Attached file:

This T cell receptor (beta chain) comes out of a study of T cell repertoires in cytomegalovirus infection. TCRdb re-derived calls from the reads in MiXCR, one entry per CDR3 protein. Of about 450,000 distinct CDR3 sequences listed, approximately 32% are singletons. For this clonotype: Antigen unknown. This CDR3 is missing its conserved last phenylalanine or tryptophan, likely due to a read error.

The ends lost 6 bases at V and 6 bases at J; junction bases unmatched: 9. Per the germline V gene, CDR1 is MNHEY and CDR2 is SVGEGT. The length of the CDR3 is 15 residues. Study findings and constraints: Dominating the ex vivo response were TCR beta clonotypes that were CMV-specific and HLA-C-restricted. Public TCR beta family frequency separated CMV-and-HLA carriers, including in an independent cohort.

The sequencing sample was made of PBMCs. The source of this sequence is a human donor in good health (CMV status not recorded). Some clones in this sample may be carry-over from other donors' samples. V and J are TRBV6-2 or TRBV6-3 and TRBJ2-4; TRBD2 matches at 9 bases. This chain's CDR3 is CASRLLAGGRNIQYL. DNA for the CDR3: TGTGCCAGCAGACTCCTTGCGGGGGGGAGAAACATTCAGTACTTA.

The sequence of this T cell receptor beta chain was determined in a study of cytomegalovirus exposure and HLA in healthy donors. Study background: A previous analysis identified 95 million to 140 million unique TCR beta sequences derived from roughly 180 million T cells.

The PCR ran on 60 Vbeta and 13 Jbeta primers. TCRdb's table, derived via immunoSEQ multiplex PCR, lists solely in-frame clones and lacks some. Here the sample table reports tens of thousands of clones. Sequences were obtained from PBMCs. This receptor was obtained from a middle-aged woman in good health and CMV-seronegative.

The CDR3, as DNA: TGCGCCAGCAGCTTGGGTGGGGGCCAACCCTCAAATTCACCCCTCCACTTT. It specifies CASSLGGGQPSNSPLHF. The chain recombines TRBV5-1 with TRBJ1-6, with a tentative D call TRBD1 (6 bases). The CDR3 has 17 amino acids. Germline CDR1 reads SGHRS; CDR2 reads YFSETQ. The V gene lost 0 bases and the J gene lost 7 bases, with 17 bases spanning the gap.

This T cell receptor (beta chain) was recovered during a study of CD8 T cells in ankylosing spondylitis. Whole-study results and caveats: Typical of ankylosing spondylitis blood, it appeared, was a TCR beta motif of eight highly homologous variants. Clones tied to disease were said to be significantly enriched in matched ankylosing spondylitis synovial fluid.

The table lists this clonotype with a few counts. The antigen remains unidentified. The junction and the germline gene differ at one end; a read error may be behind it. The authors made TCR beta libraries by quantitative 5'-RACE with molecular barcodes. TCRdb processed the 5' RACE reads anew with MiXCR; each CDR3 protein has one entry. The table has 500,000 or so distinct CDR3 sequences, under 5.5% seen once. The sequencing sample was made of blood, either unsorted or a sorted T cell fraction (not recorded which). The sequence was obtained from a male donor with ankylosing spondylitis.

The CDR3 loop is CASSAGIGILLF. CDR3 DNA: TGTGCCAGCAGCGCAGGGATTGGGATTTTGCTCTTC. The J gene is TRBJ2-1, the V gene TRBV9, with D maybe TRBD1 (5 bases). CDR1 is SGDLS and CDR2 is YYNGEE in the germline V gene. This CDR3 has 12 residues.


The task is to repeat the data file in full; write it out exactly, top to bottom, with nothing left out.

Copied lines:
This T cell receptor (beta chain) comes out of a study of T cell repertoires in cytomegalovirus infection. TCRdb re-derived calls from the reads in MiXCR, one entry per CDR3 protein. Of about 450,000 distinct CDR3 sequences listed, approximately 32% are singletons. For this clonotype: Antigen unknown. This CDR3 is missing its conserved last phenylalanine or tryptophan, likely due to a read error.

The ends lost 6 bases at V and 6 bases at J; junction bases unmatched: 9. Per the germline V gene, CDR1 is MNHEY and CDR2 is SVGEGT. The length of the CDR3 is 15 residues. Study findings and constraints: Dominating the ex vivo response were TCR beta clonotypes that were CMV-specific and HLA-C-restricted. Public TCR beta family frequency separated CMV-and-HLA carriers, including in an independent cohort.

The sequencing sample was made of PBMCs. The source of this sequence is a human donor in good health (CMV status not recorded). Some clones in this sample may be carry-over from other donors' samples. V and J are TRBV6-2 or TRBV6-3 and TRBJ2-4; TRBD2 matches at 9 bases. This chain's CDR3 is CASRLLAGGRNIQYL. DNA for the CDR3: TGTGCCAGCAGACTCCTTGCGGGGGGGAGAAACATTCAGTACTTA.

The sequence of this T cell receptor beta chain was determined in a study of cytomegalovirus exposure and HLA in healthy donors. Study background: A previous analysis identified 95 million to 140 million unique TCR beta sequences derived from roughly 180 million T cells.

The PCR ran on 60 Vbeta and 13 Jbeta primers. TCRdb's table, derived via immunoSEQ multiplex PCR, lists solely in-frame clones and lacks some. Here the sample table reports tens of thousands of clones. Sequences were obtained from PBMCs. This receptor was obtained from a middle-aged woman in good health and CMV-seronegative.

The CDR3, as DNA: TGCGCCAGCAGCTTGGGTGGGGGCCAACCCTCAAATTCACCCCTCCACTTT. It specifies CASSLGGGQPSNSPLHF. The chain recombines TRBV5-1 with TRBJ1-6, with a tentative D call TRBD1 (6 bases). The CDR3 has 17 amino acids. Germline CDR1 reads SGHRS; CDR2 reads YFSETQ. The V gene lost 0 bases and the J gene lost 7 bases, with 17 bases spanning the gap.

This T cell receptor (beta chain) was recovered during a study of CD8 T cells in ankylosing spondylitis. Whole-study results and caveats: Typical of ankylosing spondylitis blood, it appeared, was a TCR beta motif of eight highly homologous variants. Clones tied to disease were said to be significantly enriched in matched ankylosing spondylitis synovial fluid.

The table lists this clonotype with a few counts. The antigen remains unidentified. The junction and the germline gene differ at one end; a read error may be behind it. The authors made TCR beta libraries by quantitative 5'-RACE with molecular barcodes. TCRdb processed the 5' RACE reads anew with MiXCR; each CDR3 protein has one entry. The table has 500,000 or so distinct CDR3 sequences, under 5.5% seen once. The sequencing sample was made of blood, either unsorted or a sorted T cell fraction (not recorded which). The sequence was obtained from a male donor with ankylosing spondylitis.

The CDR3 loop is CASSAGIGILLF. CDR3 DNA: TGTGCCAGCAGCGCAGGGATTGGGATTTTGCTCTTC. The J gene is TRBJ2-1, the V gene TRBV9, with D maybe TRBD1 (5 bases). CDR1 is SGDLS and CDR2 is YYNGEE in the germline V gene. This CDR3 has 12 residues.